The Queensland Government-funded Landholders Driving Change project  supports graziers in the Collinsville/Bowen area to improve land condition and productivity, and repair erosion which affects water quality.

Unlike traditional government funding programs, this is the first time that graziers have being formally engaged to help design land and water quality improvement solutions.

Tom Murphy is one of four graziers on the Project Panel, alongside scientists and technical experts, convened to guide the project design.

They don’t make any more land, so we’ve got to keep the soil we’ve got, and keep making it better. Not just for our kids, but our grandkids and great grandkids. Because if we don’t, there ain’t gonna be any – it will all be out on the Reef.

We’ve all got opinions on what ground cover means. It’s not how high the grass is, it’s how much is covered and keeping the sun and rain off the ground.

Groundcover means less soil erosion. If you can stop the raindrops from hitting the bare earth, you’ll stop erosion, but you’ll also keep the moisture in the ground because you’ll have less evaporation. We need good healthy pastures – keep your water on your land and it won’t end up in the creek. That way you will pick up your productivity.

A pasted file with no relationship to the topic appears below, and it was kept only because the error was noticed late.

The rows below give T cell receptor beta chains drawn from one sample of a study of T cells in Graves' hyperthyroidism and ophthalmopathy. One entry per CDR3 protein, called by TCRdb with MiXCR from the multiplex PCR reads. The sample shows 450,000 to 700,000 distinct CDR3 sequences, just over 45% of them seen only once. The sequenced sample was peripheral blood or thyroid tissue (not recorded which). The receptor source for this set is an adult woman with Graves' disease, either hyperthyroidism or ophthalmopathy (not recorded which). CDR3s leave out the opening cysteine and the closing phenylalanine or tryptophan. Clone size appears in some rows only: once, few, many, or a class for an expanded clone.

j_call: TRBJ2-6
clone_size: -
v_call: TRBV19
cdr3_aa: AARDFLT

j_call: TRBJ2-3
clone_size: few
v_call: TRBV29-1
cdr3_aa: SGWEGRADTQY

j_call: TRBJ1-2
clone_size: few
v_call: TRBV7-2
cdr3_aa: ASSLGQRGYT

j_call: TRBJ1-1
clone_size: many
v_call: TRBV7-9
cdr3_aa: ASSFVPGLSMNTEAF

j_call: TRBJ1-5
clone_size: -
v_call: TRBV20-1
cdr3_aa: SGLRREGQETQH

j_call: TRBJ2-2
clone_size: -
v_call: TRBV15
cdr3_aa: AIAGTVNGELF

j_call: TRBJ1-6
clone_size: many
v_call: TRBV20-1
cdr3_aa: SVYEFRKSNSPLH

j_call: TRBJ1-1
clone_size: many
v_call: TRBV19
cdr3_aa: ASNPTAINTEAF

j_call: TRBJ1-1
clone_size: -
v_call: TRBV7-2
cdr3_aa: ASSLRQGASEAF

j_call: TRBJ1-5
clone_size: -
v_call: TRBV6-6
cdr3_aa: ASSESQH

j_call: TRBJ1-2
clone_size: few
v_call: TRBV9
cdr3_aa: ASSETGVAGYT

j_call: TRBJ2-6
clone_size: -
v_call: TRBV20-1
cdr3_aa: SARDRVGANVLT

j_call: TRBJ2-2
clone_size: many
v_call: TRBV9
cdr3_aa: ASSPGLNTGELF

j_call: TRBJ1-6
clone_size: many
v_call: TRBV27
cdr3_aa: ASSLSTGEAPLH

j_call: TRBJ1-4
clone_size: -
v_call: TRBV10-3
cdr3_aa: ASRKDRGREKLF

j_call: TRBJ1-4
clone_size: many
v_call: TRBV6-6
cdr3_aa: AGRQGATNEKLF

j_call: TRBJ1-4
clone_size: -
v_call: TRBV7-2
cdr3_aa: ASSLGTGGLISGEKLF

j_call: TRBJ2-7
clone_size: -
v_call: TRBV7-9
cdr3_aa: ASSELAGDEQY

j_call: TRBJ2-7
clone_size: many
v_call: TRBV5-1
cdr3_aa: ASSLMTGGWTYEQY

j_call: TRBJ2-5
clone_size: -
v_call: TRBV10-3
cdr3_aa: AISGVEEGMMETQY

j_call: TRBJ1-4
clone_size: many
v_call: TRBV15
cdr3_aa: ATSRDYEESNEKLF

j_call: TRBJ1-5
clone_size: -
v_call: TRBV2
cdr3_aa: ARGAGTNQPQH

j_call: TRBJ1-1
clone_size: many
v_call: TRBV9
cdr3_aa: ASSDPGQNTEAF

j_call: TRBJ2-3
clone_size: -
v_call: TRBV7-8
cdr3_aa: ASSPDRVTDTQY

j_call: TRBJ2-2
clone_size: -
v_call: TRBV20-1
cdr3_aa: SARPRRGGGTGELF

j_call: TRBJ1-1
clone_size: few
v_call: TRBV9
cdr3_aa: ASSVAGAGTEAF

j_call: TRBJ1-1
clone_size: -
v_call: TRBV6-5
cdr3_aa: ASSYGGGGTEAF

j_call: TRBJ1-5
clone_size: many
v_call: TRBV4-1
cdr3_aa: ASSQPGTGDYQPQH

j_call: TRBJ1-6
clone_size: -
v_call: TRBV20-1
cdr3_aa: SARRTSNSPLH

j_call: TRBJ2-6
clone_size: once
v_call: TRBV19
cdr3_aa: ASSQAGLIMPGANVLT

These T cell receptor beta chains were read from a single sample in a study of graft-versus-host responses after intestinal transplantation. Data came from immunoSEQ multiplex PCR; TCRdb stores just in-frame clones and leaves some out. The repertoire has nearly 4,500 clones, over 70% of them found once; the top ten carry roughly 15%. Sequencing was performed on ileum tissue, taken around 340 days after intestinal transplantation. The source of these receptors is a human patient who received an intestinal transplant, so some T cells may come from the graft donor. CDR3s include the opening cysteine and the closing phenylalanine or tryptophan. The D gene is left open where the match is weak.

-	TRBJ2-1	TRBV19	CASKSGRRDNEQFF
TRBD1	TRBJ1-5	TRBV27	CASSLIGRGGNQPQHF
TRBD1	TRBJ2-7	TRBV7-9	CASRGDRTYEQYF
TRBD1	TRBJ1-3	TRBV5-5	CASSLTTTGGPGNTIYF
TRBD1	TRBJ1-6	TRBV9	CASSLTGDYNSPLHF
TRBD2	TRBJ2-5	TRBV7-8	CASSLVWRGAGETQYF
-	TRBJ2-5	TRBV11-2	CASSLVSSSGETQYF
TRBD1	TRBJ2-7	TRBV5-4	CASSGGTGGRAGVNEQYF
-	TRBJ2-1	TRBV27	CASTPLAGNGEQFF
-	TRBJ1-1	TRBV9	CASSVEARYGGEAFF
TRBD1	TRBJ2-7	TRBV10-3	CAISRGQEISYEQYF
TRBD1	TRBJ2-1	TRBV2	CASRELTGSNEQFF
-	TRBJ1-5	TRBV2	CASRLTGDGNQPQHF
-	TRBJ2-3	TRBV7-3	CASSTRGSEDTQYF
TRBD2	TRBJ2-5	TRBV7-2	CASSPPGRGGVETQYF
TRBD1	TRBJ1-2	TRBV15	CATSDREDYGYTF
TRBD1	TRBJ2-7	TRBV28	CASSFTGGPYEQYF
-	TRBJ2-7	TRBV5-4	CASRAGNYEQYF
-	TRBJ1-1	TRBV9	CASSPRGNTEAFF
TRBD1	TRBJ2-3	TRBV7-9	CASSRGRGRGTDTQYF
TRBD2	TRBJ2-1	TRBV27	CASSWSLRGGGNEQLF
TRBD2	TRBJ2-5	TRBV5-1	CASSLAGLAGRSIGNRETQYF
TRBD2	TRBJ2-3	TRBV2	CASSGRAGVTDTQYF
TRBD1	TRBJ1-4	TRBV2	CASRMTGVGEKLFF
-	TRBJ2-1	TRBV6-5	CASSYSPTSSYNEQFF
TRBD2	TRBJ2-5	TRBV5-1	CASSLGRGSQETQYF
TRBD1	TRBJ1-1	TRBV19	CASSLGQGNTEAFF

Rehabilitated gullies can result in productive pasture land. I can’t see why you’d need to use rehabilitated land any differently to other parts of your place. Use it, and rest it.

I got involved with the Landholders Driving Change project because I thought I can’t whinge if I’m participating and they listen. It looks like the government wants to listen, and wants us to have some input. The signs are that this project looks and sounds better from the start, but let’s see what comes out of it.

We need everyone on board to improve land condition and reduce erosion, not just landowners. That includes councils, utilities, mining companies and National Parks.  We also need the public onside to push the politicians so that there’s incentives there for cockys striving to make their land better.  Public pressure influencing governments can make our jobs easier. Without money and participation you can’t do it.

It might be our money paid with blood, sweat and tears that buys the property, but it’s owned by everybody you would think. If nobody buys our beef we go broke, so we need positive outcomes for our land, for our cattle. Healthy land also means clean fishing areas, which will benefit the fishing and tourism industries. If they help us, we can help them. It’s a win-win because the grazing industry will thrive, we’ll keep the city people happy and there’ll be more tourists visiting the Reef.

Working with scientists has been surprising. They are just like us. They want our input and have been putting the water science information into our language, so it’s understandable.

As a member of the Project Panel, I’ll be reporting back to the community about how things are going, and I’m hoping I’ll have positive things to say. It’s important that if we make promises we carry them through, because if we don’t there’ll be plenty of knockers out there saying “I told you so”.

  • Two Queensland Government Major Integrated Projects, in the Burdekin and Wet Tropics regions, will share $33m over four years.
  • NQ Dry Tropics heads a consortium of partners to coordinate the project design.